* Israelis ask whether U.S. seeks to sway Jan. 22 ballot
* Jibes on foreign policy unlikely to sap Netanyahu base
By Dan Williams
JERUSALEM, Jan 16 Long-strained ties between
Barack Obama and Benjamin Netanyahu sprang to the fore of
Israel's election campaign on Wednesday after the U.S. president
was quoted as criticising the prime minister's character.
Less than a week before a Jan. 22 ballot that opinion polls
predict the right-wing Netanyahu will win easily, Israeli media
highlighted a U.S. commentator's column on Obama and asked
whether the Democratic president was trying to sway the vote.
"Obama said privately and repeatedly, 'Israel doesn't know
what its own best interests are'," wrote Bloomberg columnist
The U.S. president "seems to view the prime minister as a
political coward, an essentially unchallenged leader who
nevertheless is unwilling to lead or spend political capital to
advance the cause of compromise", Goldberg said.
The White House has not commented on the column's content.
Netanyahu appeared to chide Obama, without mentioning the
president or his reported remarks, during a visit on Wednesday
to an army base near Gaza.
"I think everyone understands that only Israeli citizens
will be the ones who determine who faithfully represents
Israel's vital interests," Netanyahu said in broadcast remarks.
Obama and Netanyahu have been at odds over Israel's
settlement building in the occupied West Bank and heavy Israeli
hints of possible military action against Iran's nuclear
Some Israeli commentators saw the column as payback for
Netanyahu's perceived back-room lobbying on behalf of Republican
Mitt Romney in his failed run against Obama in November's U.S.
election. Netanyahu has denied any such meddling.
Though it was front-page news in Israel, Goldberg's column
looks unlikely to dent Netanyahu's electoral lead, with his
Likud-Beiteinu list expected to take around 34 of parliament's
120 seats and form the next coalition government.
A centrist challenger, former Foreign Minister and peace
negotiator Tzipi Livni, has made Israel's international
isolation under Netanyahu the focus of her campaign. Her party
has lagged in polls with a projected 6 to 8 parliamentary seats.
"Attempts to speak to the Israeli voter through the American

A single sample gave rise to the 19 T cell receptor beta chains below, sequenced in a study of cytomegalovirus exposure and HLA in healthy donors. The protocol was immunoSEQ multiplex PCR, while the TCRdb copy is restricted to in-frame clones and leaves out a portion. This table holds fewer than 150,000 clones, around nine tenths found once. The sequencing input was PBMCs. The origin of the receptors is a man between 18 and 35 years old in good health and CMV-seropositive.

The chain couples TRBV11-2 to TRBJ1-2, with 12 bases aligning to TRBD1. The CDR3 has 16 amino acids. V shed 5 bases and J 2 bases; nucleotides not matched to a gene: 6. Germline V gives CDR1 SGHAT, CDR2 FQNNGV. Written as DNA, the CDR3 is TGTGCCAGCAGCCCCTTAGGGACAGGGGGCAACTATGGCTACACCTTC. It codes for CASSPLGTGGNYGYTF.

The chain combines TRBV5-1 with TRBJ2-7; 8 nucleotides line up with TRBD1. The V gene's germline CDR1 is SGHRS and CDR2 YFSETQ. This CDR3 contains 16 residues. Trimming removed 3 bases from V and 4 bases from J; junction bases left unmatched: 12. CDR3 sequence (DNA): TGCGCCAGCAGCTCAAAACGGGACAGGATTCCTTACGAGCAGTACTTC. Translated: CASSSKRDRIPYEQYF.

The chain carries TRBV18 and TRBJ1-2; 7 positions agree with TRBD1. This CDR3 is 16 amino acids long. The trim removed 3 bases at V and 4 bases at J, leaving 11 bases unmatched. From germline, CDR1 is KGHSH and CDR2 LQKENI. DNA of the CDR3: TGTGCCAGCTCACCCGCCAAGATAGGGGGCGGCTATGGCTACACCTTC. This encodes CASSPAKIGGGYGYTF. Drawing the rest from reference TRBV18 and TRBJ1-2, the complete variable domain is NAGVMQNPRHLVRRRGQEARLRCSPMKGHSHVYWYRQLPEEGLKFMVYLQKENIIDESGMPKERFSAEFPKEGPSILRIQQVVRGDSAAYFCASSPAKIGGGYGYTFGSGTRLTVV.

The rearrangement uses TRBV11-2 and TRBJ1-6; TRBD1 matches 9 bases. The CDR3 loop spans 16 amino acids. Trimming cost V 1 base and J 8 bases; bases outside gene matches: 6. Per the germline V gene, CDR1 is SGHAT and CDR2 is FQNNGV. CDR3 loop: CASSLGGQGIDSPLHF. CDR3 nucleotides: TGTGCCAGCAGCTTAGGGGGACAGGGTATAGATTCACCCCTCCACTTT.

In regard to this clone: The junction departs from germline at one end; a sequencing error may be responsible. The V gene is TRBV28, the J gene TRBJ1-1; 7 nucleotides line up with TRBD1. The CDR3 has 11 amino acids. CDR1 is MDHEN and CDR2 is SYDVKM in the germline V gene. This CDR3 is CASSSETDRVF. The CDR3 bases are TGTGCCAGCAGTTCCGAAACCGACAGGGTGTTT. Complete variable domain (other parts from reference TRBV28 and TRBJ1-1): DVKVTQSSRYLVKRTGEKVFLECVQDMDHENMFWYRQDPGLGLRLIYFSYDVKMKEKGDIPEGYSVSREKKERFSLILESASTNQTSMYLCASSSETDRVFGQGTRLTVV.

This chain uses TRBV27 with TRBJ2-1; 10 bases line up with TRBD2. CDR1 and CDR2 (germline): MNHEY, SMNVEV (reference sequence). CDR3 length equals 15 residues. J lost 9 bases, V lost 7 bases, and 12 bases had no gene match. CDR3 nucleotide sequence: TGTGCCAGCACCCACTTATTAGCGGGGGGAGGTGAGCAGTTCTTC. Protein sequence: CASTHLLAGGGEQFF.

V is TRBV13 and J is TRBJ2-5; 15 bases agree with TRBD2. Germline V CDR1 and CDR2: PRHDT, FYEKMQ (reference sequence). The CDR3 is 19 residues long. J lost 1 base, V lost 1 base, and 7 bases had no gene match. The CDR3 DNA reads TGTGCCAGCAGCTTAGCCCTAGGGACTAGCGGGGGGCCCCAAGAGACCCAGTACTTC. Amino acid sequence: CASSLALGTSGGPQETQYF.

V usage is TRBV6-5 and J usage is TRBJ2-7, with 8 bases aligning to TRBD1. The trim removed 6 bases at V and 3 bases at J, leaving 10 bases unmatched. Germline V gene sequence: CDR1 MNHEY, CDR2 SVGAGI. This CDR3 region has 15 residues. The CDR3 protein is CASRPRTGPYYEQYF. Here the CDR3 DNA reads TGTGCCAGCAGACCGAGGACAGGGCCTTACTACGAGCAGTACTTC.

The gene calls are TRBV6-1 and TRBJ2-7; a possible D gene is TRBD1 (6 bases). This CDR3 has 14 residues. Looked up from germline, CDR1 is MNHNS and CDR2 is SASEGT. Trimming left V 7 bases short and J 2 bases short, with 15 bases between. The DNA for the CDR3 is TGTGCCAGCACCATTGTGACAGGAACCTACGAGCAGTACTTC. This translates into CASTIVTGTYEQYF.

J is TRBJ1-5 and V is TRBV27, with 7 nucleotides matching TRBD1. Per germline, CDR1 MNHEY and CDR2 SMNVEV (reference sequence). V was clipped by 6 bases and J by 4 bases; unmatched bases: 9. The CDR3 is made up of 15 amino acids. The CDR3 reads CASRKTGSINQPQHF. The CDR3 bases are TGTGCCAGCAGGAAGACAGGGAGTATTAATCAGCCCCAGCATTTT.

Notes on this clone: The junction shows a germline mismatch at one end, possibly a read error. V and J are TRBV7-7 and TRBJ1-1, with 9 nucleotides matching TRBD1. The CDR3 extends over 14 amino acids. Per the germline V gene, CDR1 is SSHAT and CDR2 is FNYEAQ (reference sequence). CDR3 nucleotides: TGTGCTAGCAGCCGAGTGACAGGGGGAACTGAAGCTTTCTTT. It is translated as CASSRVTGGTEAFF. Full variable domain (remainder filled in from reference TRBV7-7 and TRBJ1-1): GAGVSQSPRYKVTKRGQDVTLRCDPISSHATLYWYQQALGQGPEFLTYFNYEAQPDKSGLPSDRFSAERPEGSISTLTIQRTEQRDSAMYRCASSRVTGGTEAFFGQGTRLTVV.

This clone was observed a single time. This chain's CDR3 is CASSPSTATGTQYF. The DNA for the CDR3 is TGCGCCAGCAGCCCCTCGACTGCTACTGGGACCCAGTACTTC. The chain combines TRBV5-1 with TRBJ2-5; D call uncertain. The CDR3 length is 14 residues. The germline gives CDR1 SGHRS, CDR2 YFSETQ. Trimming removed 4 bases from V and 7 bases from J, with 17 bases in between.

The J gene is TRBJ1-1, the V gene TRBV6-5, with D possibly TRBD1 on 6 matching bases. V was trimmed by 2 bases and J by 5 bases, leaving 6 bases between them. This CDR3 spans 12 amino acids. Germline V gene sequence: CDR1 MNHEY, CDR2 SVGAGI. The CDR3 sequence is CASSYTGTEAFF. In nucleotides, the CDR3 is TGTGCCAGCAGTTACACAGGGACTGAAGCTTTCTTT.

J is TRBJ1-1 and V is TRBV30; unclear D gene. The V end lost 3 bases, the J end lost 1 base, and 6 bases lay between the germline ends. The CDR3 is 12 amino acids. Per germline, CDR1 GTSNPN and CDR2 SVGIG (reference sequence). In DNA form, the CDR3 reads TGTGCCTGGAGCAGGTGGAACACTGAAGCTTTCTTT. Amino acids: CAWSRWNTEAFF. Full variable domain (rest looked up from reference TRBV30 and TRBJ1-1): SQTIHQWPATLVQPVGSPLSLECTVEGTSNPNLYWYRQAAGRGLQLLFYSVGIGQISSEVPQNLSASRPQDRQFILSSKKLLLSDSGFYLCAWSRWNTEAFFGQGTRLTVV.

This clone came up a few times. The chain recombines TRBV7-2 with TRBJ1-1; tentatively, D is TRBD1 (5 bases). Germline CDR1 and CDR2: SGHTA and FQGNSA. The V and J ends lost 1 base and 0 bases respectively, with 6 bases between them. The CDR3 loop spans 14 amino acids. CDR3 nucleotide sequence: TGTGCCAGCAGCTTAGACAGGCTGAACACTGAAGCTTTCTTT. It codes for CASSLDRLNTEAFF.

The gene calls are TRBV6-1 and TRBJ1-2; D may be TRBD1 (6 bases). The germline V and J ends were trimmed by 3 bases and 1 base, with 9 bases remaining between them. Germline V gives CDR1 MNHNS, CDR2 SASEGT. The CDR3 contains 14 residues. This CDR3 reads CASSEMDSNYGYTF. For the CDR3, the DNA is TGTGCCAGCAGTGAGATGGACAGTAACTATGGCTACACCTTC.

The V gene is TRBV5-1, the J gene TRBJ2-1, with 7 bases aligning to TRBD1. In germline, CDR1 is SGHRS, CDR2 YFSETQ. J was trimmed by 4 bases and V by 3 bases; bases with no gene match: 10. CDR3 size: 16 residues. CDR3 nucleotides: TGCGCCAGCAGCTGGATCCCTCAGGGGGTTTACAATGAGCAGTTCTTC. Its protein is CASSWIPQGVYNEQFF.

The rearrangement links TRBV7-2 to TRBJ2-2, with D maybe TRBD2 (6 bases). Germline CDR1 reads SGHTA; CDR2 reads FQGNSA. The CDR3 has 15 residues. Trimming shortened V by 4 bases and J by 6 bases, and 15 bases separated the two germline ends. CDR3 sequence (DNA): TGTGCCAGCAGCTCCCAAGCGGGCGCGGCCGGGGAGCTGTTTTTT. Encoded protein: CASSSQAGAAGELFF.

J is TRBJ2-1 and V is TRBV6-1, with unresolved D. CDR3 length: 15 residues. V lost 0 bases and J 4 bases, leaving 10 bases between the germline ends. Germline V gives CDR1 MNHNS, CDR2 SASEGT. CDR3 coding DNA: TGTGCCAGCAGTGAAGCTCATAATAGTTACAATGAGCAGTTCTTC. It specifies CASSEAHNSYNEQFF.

press are total non-starters," said Amotz Asa-El, a fellow with
the Hartman Institute, a liberal think-tank in Jerusalem.
Most Israelis, Asa-El argued, were disenchanted by frozen
peace efforts, worried by regional upheaval and preoccupied with
domestic affairs. Foreign criticism of Netanyahu, he said, could
shore him up against rivals further to the right.
"These (far-rightists) have never heard of Bloomberg, let
alone of Jeffrey Goldberg. If anything, this (criticism) is
likely to make them vote for Netanyahu," Asa-El said. "There is
no traffic of undecided voters between the rightist bloc and the
centre-left bloc, only within the blocs."
Several Israeli officials questioned whether the quotes
attributed to Obama reflected the view of his administration,
which, like the Netanyahu government, has played up the strength
of bilateral ties on issues ranging from the Palestinians to the
Syrian insurgency and Iran's disputed nuclear programme.
Vice premier Silvan Shalom, of the Likud party, told
Israel's Army Radio: "I don't know if these things were said
because he (Obama) did not say them in his own voice."
Shalom appeared to acknowledge tensions between Netanyahu
and Obama. But he praised the U.S. president's tack on Iran -
Israel's main regional worry - and said bilateral ties trumped
"I have seen many countries where the relationship between
the leaders was good but there were no common interests and thus
no cooperation. By contrast, in other places where there were
interests but, perhaps, the relationships were less good, the
interests were ultimately what took precedent," Shalom said.